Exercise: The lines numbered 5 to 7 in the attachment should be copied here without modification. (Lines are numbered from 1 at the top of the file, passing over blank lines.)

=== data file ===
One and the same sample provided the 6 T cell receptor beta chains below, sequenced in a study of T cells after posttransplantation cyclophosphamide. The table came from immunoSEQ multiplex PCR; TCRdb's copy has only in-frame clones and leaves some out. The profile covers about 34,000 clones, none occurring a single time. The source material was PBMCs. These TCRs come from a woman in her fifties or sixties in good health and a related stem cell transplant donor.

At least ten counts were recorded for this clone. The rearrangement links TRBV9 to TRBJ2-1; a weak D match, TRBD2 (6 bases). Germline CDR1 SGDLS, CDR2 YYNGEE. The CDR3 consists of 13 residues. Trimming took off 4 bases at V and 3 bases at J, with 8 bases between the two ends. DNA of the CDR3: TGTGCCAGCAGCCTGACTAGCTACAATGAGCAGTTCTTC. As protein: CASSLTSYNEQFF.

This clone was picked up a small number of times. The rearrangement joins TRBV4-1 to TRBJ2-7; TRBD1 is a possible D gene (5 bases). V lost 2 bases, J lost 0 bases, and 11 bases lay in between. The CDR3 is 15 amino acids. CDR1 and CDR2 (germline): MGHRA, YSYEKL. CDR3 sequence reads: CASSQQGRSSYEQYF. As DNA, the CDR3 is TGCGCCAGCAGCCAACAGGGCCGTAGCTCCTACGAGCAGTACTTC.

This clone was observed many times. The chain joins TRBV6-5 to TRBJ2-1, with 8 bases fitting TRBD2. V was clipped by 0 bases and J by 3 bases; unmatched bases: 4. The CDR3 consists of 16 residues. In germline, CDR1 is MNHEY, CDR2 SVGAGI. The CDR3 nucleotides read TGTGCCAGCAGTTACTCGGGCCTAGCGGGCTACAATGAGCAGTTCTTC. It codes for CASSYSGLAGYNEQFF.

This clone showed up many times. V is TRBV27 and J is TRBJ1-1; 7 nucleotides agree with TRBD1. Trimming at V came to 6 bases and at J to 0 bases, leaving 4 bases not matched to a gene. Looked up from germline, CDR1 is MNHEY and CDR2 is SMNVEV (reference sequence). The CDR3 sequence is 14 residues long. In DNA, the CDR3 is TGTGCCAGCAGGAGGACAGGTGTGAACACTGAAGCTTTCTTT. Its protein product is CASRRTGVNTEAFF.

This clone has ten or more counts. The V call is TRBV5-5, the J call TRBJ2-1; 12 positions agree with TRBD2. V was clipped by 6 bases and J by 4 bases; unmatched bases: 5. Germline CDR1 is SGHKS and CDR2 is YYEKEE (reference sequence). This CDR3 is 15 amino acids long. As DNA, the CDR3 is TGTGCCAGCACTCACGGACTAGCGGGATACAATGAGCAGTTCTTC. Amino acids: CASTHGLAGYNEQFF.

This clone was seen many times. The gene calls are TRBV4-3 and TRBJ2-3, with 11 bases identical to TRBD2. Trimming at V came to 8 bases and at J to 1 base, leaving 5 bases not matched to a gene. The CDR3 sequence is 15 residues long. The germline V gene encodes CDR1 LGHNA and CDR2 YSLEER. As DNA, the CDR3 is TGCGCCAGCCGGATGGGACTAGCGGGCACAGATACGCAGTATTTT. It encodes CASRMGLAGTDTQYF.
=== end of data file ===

This clone showed up many times. V is TRBV27 and J is TRBJ1-1; 7 nucleotides agree with TRBD1. Trimming at V came to 6 bases and at J to 0 bases, leaving 4 bases not matched to a gene. Looked up from germline, CDR1 is MNHEY and CDR2 is SMNVEV (reference sequence). The CDR3 sequence is 14 residues long. In DNA, the CDR3 is TGTGCCAGCAGGAGGACAGGTGTGAACACTGAAGCTTTCTTT. Its protein product is CASRRTGVNTEAFF.

This clone has ten or more counts. The V call is TRBV5-5, the J call TRBJ2-1; 12 positions agree with TRBD2. V was clipped by 6 bases and J by 4 bases; unmatched bases: 5. Germline CDR1 is SGHKS and CDR2 is YYEKEE (reference sequence). This CDR3 is 15 amino acids long. As DNA, the CDR3 is TGTGCCAGCACTCACGGACTAGCGGGATACAATGAGCAGTTCTTC. Amino acids: CASTHGLAGYNEQFF.

This clone was seen many times. The gene calls are TRBV4-3 and TRBJ2-3, with 11 bases identical to TRBD2. Trimming at V came to 8 bases and at J to 1 base, leaving 5 bases not matched to a gene. The CDR3 sequence is 15 residues long. The germline V gene encodes CDR1 LGHNA and CDR2 YSLEER. As DNA, the CDR3 is TGCGCCAGCCGGATGGGACTAGCGGGCACAGATACGCAGTATTTT. It encodes CASRMGLAGTDTQYF.